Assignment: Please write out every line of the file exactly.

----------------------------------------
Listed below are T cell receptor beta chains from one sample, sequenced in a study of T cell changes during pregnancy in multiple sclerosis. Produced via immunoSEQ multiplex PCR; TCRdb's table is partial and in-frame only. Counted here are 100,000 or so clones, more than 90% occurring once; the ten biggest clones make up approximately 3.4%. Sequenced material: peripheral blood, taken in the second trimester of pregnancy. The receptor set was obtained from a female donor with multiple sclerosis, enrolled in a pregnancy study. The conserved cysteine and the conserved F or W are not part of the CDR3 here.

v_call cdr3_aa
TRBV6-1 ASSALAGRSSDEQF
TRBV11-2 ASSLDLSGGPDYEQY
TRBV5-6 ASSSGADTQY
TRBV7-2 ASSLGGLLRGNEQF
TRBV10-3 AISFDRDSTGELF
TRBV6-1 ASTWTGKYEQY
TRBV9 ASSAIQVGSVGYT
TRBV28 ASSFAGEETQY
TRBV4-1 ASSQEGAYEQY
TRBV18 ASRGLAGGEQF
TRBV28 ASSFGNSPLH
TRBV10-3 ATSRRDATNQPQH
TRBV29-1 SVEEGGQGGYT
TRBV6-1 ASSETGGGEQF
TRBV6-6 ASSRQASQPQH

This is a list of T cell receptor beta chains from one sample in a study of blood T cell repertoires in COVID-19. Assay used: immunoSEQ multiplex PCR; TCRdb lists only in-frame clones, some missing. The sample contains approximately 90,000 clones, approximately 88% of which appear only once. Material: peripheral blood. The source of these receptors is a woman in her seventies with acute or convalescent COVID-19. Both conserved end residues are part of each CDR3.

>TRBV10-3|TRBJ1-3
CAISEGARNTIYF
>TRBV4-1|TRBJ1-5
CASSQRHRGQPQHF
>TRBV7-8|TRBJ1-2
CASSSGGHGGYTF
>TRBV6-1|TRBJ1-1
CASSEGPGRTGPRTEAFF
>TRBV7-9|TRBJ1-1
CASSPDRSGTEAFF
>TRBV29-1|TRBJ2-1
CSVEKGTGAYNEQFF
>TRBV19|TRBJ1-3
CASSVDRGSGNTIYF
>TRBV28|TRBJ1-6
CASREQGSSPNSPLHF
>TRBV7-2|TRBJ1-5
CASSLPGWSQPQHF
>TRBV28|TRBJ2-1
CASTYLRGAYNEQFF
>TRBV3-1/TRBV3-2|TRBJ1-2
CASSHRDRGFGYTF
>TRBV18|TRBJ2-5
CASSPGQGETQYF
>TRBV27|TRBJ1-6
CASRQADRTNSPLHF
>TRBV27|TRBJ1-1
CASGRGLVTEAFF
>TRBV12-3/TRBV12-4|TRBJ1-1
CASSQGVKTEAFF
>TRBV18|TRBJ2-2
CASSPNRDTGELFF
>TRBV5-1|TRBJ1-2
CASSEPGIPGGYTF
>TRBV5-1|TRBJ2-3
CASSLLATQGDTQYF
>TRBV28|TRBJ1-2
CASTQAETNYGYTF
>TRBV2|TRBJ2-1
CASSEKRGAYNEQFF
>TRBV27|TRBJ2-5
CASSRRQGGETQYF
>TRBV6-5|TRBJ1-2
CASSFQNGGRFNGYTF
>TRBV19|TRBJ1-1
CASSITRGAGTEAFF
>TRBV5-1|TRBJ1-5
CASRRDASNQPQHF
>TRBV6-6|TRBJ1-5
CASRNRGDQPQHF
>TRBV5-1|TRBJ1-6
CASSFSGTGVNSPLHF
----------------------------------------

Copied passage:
Listed below are T cell receptor beta chains from one sample, sequenced in a study of T cell changes during pregnancy in multiple sclerosis. Produced via immunoSEQ multiplex PCR; TCRdb's table is partial and in-frame only. Counted here are 100,000 or so clones, more than 90% occurring once; the ten biggest clones make up approximately 3.4%. Sequenced material: peripheral blood, taken in the second trimester of pregnancy. The receptor set was obtained from a female donor with multiple sclerosis, enrolled in a pregnancy study. The conserved cysteine and the conserved F or W are not part of the CDR3 here.

v_call cdr3_aa
TRBV6-1 ASSALAGRSSDEQF
TRBV11-2 ASSLDLSGGPDYEQY
TRBV5-6 ASSSGADTQY
TRBV7-2 ASSLGGLLRGNEQF
TRBV10-3 AISFDRDSTGELF
TRBV6-1 ASTWTGKYEQY
TRBV9 ASSAIQVGSVGYT
TRBV28 ASSFAGEETQY
TRBV4-1 ASSQEGAYEQY
TRBV18 ASRGLAGGEQF
TRBV28 ASSFGNSPLH
TRBV10-3 ATSRRDATNQPQH
TRBV29-1 SVEEGGQGGYT
TRBV6-1 ASSETGGGEQF
TRBV6-6 ASSRQASQPQH

This is a list of T cell receptor beta chains from one sample in a study of blood T cell repertoires in COVID-19. Assay used: immunoSEQ multiplex PCR; TCRdb lists only in-frame clones, some missing. The sample contains approximately 90,000 clones, approximately 88% of which appear only once. Material: peripheral blood. The source of these receptors is a woman in her seventies with acute or convalescent COVID-19. Both conserved end residues are part of each CDR3.

>TRBV10-3|TRBJ1-3
CAISEGARNTIYF
>TRBV4-1|TRBJ1-5
CASSQRHRGQPQHF
>TRBV7-8|TRBJ1-2
CASSSGGHGGYTF
>TRBV6-1|TRBJ1-1
CASSEGPGRTGPRTEAFF
>TRBV7-9|TRBJ1-1
CASSPDRSGTEAFF
>TRBV29-1|TRBJ2-1
CSVEKGTGAYNEQFF
>TRBV19|TRBJ1-3
CASSVDRGSGNTIYF
>TRBV28|TRBJ1-6
CASREQGSSPNSPLHF
>TRBV7-2|TRBJ1-5
CASSLPGWSQPQHF
>TRBV28|TRBJ2-1
CASTYLRGAYNEQFF
>TRBV3-1/TRBV3-2|TRBJ1-2
CASSHRDRGFGYTF
>TRBV18|TRBJ2-5
CASSPGQGETQYF
>TRBV27|TRBJ1-6
CASRQADRTNSPLHF
>TRBV27|TRBJ1-1
CASGRGLVTEAFF
>TRBV12-3/TRBV12-4|TRBJ1-1
CASSQGVKTEAFF
>TRBV18|TRBJ2-2
CASSPNRDTGELFF
>TRBV5-1|TRBJ1-2
CASSEPGIPGGYTF
>TRBV5-1|TRBJ2-3
CASSLLATQGDTQYF
>TRBV28|TRBJ1-2
CASTQAETNYGYTF
>TRBV2|TRBJ2-1
CASSEKRGAYNEQFF
>TRBV27|TRBJ2-5
CASSRRQGGETQYF
>TRBV6-5|TRBJ1-2
CASSFQNGGRFNGYTF
>TRBV19|TRBJ1-1
CASSITRGAGTEAFF
>TRBV5-1|TRBJ1-5
CASRRDASNQPQHF
>TRBV6-6|TRBJ1-5
CASRNRGDQPQHF
>TRBV5-1|TRBJ1-6
CASSFSGTGVNSPLHF